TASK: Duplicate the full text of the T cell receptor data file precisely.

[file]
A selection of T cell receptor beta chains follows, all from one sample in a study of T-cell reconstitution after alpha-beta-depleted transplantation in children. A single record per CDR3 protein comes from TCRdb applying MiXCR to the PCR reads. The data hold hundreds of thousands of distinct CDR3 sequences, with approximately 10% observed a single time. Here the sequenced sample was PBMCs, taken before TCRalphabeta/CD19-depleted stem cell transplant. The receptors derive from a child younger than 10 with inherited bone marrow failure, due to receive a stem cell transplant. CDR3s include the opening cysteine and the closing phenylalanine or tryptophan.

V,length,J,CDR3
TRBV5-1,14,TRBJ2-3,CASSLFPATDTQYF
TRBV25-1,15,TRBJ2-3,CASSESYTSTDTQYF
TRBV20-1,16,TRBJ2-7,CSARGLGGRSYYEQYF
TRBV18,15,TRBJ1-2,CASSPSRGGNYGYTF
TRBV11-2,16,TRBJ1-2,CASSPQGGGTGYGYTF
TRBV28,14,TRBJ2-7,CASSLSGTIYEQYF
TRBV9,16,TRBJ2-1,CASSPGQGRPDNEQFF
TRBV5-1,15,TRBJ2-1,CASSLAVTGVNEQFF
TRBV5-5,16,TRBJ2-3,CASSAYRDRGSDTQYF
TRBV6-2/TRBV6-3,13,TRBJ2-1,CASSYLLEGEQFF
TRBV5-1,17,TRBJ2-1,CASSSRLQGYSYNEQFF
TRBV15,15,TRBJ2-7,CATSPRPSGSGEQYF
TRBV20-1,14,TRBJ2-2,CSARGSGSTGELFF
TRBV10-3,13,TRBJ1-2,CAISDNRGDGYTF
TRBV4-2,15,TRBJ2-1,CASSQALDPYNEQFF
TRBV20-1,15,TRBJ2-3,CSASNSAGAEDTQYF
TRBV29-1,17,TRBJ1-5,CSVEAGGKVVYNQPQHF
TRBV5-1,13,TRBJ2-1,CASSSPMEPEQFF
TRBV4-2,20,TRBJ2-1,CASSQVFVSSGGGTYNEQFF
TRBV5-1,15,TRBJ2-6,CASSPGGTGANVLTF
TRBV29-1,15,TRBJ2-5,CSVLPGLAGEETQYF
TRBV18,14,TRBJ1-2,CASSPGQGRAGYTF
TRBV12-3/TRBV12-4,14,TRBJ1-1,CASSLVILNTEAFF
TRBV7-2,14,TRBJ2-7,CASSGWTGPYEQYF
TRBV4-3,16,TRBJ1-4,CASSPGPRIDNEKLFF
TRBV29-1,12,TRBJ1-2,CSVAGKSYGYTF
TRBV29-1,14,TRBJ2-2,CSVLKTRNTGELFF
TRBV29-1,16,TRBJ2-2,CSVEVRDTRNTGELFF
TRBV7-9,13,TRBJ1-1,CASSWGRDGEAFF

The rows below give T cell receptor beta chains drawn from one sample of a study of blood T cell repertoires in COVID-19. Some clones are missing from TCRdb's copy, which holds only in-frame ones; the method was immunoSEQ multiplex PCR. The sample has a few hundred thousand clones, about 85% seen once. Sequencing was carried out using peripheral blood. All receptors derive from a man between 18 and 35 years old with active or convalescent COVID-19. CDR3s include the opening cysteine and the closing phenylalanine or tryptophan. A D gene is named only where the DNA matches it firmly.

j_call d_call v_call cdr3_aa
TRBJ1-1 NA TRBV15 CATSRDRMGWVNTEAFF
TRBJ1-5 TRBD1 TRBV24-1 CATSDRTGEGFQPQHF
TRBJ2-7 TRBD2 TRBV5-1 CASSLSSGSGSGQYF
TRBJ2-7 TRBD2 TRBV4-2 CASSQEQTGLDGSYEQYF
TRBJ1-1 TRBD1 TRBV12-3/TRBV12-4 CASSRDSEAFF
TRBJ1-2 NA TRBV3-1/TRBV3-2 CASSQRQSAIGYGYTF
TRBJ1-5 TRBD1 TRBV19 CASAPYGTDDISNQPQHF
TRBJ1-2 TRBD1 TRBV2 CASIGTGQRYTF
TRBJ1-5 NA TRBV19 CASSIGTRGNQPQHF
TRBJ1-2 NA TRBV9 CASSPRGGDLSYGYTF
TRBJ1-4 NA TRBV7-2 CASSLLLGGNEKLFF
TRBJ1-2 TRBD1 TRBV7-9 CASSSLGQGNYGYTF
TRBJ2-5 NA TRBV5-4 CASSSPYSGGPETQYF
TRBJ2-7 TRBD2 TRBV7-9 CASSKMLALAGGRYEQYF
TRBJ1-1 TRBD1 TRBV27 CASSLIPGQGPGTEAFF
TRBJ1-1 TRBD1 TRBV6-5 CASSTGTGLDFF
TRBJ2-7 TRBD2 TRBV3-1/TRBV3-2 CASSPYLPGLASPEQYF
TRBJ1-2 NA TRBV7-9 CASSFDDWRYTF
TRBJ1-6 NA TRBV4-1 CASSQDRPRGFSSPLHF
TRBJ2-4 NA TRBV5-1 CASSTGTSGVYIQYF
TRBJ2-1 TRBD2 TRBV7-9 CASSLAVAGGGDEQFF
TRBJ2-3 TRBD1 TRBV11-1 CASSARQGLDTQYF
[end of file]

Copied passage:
A selection of T cell receptor beta chains follows, all from one sample in a study of T-cell reconstitution after alpha-beta-depleted transplantation in children. A single record per CDR3 protein comes from TCRdb applying MiXCR to the PCR reads. The data hold hundreds of thousands of distinct CDR3 sequences, with approximately 10% observed a single time. Here the sequenced sample was PBMCs, taken before TCRalphabeta/CD19-depleted stem cell transplant. The receptors derive from a child younger than 10 with inherited bone marrow failure, due to receive a stem cell transplant. CDR3s include the opening cysteine and the closing phenylalanine or tryptophan.

V,length,J,CDR3
TRBV5-1,14,TRBJ2-3,CASSLFPATDTQYF
TRBV25-1,15,TRBJ2-3,CASSESYTSTDTQYF
TRBV20-1,16,TRBJ2-7,CSARGLGGRSYYEQYF
TRBV18,15,TRBJ1-2,CASSPSRGGNYGYTF
TRBV11-2,16,TRBJ1-2,CASSPQGGGTGYGYTF
TRBV28,14,TRBJ2-7,CASSLSGTIYEQYF
TRBV9,16,TRBJ2-1,CASSPGQGRPDNEQFF
TRBV5-1,15,TRBJ2-1,CASSLAVTGVNEQFF
TRBV5-5,16,TRBJ2-3,CASSAYRDRGSDTQYF
TRBV6-2/TRBV6-3,13,TRBJ2-1,CASSYLLEGEQFF
TRBV5-1,17,TRBJ2-1,CASSSRLQGYSYNEQFF
TRBV15,15,TRBJ2-7,CATSPRPSGSGEQYF
TRBV20-1,14,TRBJ2-2,CSARGSGSTGELFF
TRBV10-3,13,TRBJ1-2,CAISDNRGDGYTF
TRBV4-2,15,TRBJ2-1,CASSQALDPYNEQFF
TRBV20-1,15,TRBJ2-3,CSASNSAGAEDTQYF
TRBV29-1,17,TRBJ1-5,CSVEAGGKVVYNQPQHF
TRBV5-1,13,TRBJ2-1,CASSSPMEPEQFF
TRBV4-2,20,TRBJ2-1,CASSQVFVSSGGGTYNEQFF
TRBV5-1,15,TRBJ2-6,CASSPGGTGANVLTF
TRBV29-1,15,TRBJ2-5,CSVLPGLAGEETQYF
TRBV18,14,TRBJ1-2,CASSPGQGRAGYTF
TRBV12-3/TRBV12-4,14,TRBJ1-1,CASSLVILNTEAFF
TRBV7-2,14,TRBJ2-7,CASSGWTGPYEQYF
TRBV4-3,16,TRBJ1-4,CASSPGPRIDNEKLFF
TRBV29-1,12,TRBJ1-2,CSVAGKSYGYTF
TRBV29-1,14,TRBJ2-2,CSVLKTRNTGELFF
TRBV29-1,16,TRBJ2-2,CSVEVRDTRNTGELFF
TRBV7-9,13,TRBJ1-1,CASSWGRDGEAFF

The rows below give T cell receptor beta chains drawn from one sample of a study of blood T cell repertoires in COVID-19. Some clones are missing from TCRdb's copy, which holds only in-frame ones; the method was immunoSEQ multiplex PCR. The sample has a few hundred thousand clones, about 85% seen once. Sequencing was carried out using peripheral blood. All receptors derive from a man between 18 and 35 years old with active or convalescent COVID-19. CDR3s include the opening cysteine and the closing phenylalanine or tryptophan. A D gene is named only where the DNA matches it firmly.

j_call d_call v_call cdr3_aa
TRBJ1-1 NA TRBV15 CATSRDRMGWVNTEAFF
TRBJ1-5 TRBD1 TRBV24-1 CATSDRTGEGFQPQHF
TRBJ2-7 TRBD2 TRBV5-1 CASSLSSGSGSGQYF
TRBJ2-7 TRBD2 TRBV4-2 CASSQEQTGLDGSYEQYF
TRBJ1-1 TRBD1 TRBV12-3/TRBV12-4 CASSRDSEAFF
TRBJ1-2 NA TRBV3-1/TRBV3-2 CASSQRQSAIGYGYTF
TRBJ1-5 TRBD1 TRBV19 CASAPYGTDDISNQPQHF
TRBJ1-2 TRBD1 TRBV2 CASIGTGQRYTF
TRBJ1-5 NA TRBV19 CASSIGTRGNQPQHF
TRBJ1-2 NA TRBV9 CASSPRGGDLSYGYTF
TRBJ1-4 NA TRBV7-2 CASSLLLGGNEKLFF
TRBJ1-2 TRBD1 TRBV7-9 CASSSLGQGNYGYTF
TRBJ2-5 NA TRBV5-4 CASSSPYSGGPETQYF
TRBJ2-7 TRBD2 TRBV7-9 CASSKMLALAGGRYEQYF
TRBJ1-1 TRBD1 TRBV27 CASSLIPGQGPGTEAFF
TRBJ1-1 TRBD1 TRBV6-5 CASSTGTGLDFF
TRBJ2-7 TRBD2 TRBV3-1/TRBV3-2 CASSPYLPGLASPEQYF
TRBJ1-2 NA TRBV7-9 CASSFDDWRYTF
TRBJ1-6 NA TRBV4-1 CASSQDRPRGFSSPLHF
TRBJ2-4 NA TRBV5-1 CASSTGTSGVYIQYF
TRBJ2-1 TRBD2 TRBV7-9 CASSLAVAGGGDEQFF
TRBJ2-3 TRBD1 TRBV11-1 CASSARQGLDTQYF